The president and chief executive of CareFirst BlueCross BlueShield, the powerful regional health insurer, is proposing that its District-based affiliate give $500,000 to help keep the Whitman-Walker Clinic open.

William L. Jews recommended the donation in light of the clinic's severe money troubles, which caused the nonprofit organization to miss its payroll in May and subsequently announce $2.5 million in cuts to its HIV/AIDS and other programs.

CareFirst has been criticized for failing to contribute what its detractors say is its fair share of support to address public health problems.

D.C. Council member Jim Graham (D-Ward 1) confirmed the size of the proposed gift yesterday, and Roberta Geidner-Antoniotti, the clinic's interim executive director, said it would be "an incredible gift" -- the largest contribution to the clinic this year and possibly critical for the clinic's maintaining its services without further disruption.

Company spokesman Jeffery Valentine said he could not discuss specifics until the CareFirst Mission Oversight Committee meets Wednesday to vote on Jews's recommendation. However, Valentine termed the amount a "substantial donation" that CareFirst's leaders hope will "do great good [given] the financial crisis Whitman-Walker faces."

The donation would come from Group Hospitalization and Medical Services Inc., the affiliate that operates under a federal charter as a "charitable and benevolent institution." Its subscribers live in the District, Northern Virginia and Prince George's and Montgomery Counties, all jurisdictions where Whitman-Walker programs are endangered by the planned cuts.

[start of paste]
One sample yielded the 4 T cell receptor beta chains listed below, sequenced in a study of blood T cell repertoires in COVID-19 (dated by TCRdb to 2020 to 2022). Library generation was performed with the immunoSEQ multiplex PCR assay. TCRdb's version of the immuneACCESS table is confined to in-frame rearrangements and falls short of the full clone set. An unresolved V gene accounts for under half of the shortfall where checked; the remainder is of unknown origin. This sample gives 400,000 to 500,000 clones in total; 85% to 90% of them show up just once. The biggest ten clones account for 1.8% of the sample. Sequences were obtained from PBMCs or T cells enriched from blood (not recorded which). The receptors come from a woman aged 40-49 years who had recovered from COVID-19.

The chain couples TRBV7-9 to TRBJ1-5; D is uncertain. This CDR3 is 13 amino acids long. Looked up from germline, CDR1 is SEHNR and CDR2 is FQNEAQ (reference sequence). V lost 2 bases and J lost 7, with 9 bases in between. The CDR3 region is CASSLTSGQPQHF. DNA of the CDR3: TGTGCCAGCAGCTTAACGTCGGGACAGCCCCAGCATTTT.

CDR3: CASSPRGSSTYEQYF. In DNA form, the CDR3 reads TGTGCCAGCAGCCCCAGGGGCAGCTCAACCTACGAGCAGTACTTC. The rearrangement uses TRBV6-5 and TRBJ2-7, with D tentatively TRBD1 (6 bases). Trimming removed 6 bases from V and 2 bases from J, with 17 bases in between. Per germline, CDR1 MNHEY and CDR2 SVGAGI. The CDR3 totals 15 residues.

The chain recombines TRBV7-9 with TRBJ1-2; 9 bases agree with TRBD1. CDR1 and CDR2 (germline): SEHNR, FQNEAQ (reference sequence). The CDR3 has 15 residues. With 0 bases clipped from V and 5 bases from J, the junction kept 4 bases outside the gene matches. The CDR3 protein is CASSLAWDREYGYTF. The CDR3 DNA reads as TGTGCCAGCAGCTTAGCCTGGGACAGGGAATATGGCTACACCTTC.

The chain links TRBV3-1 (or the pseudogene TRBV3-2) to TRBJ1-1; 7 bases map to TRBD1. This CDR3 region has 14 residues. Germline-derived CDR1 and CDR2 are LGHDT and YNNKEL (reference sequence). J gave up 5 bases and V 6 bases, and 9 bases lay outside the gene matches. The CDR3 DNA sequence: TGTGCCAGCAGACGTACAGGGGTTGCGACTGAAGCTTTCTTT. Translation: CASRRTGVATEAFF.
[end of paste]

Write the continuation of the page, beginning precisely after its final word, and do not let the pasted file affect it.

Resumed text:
CareFirst and its affiliate have been pushed by local and state officials in the District and Maryland to target millions more toward community needs. One particularly pointed critic has been the DC Appleseed Center for Law and Justice.

"Good for them," Appleseed Executive Director Walter Smith said yesterday of the proposed contribution to Whitman-Walker. "That's the kind of thing this company has the wherewithal to do. Their money is so big, they can react quickly to health care problems. There are not a lot of folks in town who can cut a half-million-dollar check on the turn of a dime."

Graham, who led the clinic for 15 years and contacted Jews to urge CareFirst's assistance now, said he was very pleased by the response.

Geidner-Antoniotti said Jews has not suggested a specific use of the money, which would allow it to cover current bills and coming payroll. "It's a way for CareFirst to help Whitman-Walker get through this immediate cash crisis," she said. "It's an extremely generous commitment to the community we serve."

That community, which includes not just those affected by HIV, but also gay, lesbian, bisexual and transgender men and women, has been rallying on its own. A massive e-mail solicitation by the Human Rights Committee, which already has donated $15,000 as an organization, raised $17,000 in 24 hours, according to Geidner-Antoniotti. And the clinic expects pledges of many sizes during this weekend's Capital Pride Festival, she added.